Definitely No Logic

  • Artist: Björk
  • Title: Debut
  • Released: 1993
  • Format: CD and FLAC
  • Genre: Pop/Alternative Dance/Trip-Hop
  • Beverage of Choice: Spindrift Grapefruit

I’m guessing that your current assumptions and attitudes towards Björk are binary – you probably either love her or hate her. I haven’t spoken to many music lovers that say “Yeah, she’s good”; they are either passionately for her eccentricities or can’t stand them. I’m in the former camp. This is the first album I bought with her name on it as I had enjoyed some of the guitar-driven music from the Sugarcubes and expected that she would extend their range with some different producers on the album. Turns out that she totally reinvented and overturned their sound to a modern, danceable musical form that also rewards the serious listener with Björk’s singular focus and vision for her art.

Firstly you have that immediately identifiable voice, with an endearing Icelandic-accented English delivery that she hasn’t ever lost/changed; it’s part of what makes her unique and precious to the world of popular music. Her style of breathy, emotional and sinuous vocal delivery brings tension and drama to the songs – sometimes on the beat , sometimes sliding and weaving all over the place in counterpoint and harmony. Debut brings a variety of styles and moods to your ears but each track is distinctively her own with a trademark stamp of authenticity, honesty and humor. Working with producer Nellee Hooper also gave her a collaborator who understood how to use all these elements and breathe life into the music to make it relevant to the times. The album has aged really well, sounding fresh and energetic compared to some of the tired and copy-cat tedium we have on the charts today.

Human Behavior” kicks things off with a great percussive layer of clicks, military snare, timpani and other drums in an immediately immersive mix. Björk’s voice soars and dominates, double-tracked and providing background harmony. Björk, like Bowie was, is always ahead of the times, plugged into what’s happening now but making music that will become what’s next. Amply demonstrated by the next track “Crying“, the sounds are electronic dance music but so specifically arranged and engineered to match her delivery that it becomes something more; not only accessible but also truly artistic. Some influence here from Depeche Mode in the programming and the layers of synth but they give way to a clean percussion and electric piano. The vocals weave through the sharp-edged percussion and bass-line with smooth muscular precision showing off her range and power.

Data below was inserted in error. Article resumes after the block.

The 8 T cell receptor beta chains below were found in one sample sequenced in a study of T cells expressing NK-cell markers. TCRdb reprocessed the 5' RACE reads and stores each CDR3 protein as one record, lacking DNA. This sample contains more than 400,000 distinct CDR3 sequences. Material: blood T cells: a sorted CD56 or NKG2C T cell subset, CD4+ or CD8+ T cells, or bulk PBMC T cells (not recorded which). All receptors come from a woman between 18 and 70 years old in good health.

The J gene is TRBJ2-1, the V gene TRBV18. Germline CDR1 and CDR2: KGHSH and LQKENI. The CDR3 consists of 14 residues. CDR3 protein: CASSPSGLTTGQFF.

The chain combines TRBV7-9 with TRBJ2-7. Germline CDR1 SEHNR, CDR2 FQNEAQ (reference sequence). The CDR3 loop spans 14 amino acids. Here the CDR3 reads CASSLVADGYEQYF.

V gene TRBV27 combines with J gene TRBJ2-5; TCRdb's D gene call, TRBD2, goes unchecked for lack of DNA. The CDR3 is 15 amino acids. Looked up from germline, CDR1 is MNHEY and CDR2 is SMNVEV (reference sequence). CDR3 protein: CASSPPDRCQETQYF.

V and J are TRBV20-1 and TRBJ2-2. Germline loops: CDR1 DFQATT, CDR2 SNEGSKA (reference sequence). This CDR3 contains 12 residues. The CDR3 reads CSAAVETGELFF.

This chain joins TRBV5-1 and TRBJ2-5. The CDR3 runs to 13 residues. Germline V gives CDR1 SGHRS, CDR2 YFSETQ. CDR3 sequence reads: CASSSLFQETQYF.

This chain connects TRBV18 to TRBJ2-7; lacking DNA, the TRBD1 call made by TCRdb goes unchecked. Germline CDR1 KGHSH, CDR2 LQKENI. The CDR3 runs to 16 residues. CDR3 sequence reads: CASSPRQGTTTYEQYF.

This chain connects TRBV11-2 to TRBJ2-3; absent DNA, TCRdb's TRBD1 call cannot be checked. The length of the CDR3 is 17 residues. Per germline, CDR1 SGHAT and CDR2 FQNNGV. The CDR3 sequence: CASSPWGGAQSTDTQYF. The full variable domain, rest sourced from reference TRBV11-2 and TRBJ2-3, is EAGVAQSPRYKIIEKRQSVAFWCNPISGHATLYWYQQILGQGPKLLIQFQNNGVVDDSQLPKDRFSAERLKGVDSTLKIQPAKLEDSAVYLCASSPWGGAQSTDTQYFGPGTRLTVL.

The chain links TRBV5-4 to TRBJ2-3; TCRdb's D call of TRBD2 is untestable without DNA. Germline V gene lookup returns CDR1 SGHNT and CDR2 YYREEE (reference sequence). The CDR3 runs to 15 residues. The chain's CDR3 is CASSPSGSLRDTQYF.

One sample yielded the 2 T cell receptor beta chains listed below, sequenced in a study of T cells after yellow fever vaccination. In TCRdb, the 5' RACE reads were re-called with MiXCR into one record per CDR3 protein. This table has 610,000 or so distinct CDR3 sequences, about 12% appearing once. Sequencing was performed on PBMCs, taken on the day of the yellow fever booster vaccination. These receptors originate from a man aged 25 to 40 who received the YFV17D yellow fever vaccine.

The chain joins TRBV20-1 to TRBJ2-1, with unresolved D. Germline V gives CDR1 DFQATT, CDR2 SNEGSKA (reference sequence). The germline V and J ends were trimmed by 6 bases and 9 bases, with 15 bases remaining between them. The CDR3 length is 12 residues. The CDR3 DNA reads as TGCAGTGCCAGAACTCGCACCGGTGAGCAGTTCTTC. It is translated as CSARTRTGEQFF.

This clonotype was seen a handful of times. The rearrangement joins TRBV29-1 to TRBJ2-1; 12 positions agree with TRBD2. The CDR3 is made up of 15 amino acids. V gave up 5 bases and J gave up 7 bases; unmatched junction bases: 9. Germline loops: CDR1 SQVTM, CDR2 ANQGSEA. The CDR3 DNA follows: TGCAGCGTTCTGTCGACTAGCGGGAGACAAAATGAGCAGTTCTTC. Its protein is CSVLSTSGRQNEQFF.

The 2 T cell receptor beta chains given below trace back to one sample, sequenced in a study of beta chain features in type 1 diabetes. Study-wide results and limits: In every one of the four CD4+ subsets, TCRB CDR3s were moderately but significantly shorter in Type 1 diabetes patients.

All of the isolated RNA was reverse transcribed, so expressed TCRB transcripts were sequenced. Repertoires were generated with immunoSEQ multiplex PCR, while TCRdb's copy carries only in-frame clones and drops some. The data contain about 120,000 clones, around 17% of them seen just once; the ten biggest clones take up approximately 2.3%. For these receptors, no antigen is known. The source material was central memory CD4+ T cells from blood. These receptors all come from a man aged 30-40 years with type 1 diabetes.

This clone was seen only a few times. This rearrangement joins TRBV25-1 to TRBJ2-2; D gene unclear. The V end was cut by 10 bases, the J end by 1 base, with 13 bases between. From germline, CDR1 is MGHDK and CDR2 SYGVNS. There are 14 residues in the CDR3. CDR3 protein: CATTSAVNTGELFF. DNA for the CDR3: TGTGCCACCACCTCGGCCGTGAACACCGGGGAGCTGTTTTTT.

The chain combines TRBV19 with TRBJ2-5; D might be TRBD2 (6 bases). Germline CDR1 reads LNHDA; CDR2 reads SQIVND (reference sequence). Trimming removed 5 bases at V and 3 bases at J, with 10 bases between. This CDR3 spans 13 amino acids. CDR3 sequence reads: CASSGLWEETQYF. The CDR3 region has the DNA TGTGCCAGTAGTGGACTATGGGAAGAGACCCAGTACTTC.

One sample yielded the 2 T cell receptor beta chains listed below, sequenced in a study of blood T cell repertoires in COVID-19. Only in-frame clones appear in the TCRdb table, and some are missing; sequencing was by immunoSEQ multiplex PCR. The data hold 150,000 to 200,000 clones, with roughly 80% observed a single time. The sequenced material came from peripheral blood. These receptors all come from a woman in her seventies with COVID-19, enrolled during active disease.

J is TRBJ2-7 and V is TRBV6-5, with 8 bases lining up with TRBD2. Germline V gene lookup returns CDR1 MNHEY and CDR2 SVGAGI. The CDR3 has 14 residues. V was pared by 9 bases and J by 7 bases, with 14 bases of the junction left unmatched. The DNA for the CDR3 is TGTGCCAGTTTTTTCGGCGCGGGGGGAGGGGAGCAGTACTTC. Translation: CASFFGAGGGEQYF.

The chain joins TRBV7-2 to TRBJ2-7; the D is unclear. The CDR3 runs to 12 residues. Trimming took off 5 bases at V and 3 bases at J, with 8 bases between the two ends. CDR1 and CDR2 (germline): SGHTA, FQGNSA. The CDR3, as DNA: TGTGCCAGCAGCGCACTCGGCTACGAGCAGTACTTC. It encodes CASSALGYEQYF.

Venus as a Boy” demonstrates one of the key elements of Björk’s canon – beauty. The sounds of bottle, synth bass line, bells, vibraphone, strings, keyboards and tabla are all arranged into a lush and gorgeous density of sound that immediately rewards the careful listener. Another aspect I’ve always associated with her music is sheer joy; joy of living, experiencing, being. At it’s core, it’s the sound of a person expressing the talent and vision they’ve been given, knowing that it will bring joy to someone else even if the lyrical subject line or musical arrangement is unconventional, difficult or challenging. In this case, the album is thematically consistent in that all the tracks are about love in some form, which makes this album even more joyful and pleasurable to experience.

A change in direction for the next track – “There’s More to Life Than This”. Recorded live in a club (actually in the bathroom), it’s a straightforward house dance track with an odd break for some breathy, cheeky and mispronounced lyrics (‘jetto-blaster’) from the very expressive singer. Another eccentric element is a penny whistle or flute in the arrangement – nice to hear as a focal point for dance music! Then a segue to jazz harp and the only song not written by Björk on the album, a ‘standard’ called “Like Someone in Love“. She makes it her own with ambient background noises throughout and her unfiltered and very breathy vocals showing us that she doesn’t need the artifice of art but could have had a great career singing songs written for her in any number of genres. Happily she’s chosen to make music that makes a difference and stuck to her guns throughout the years (and making good money along the way I am sure). Take heart young visionaries, your music will be appreciated if it’s honest and authentically your own, no matter how many people “don’t get it”.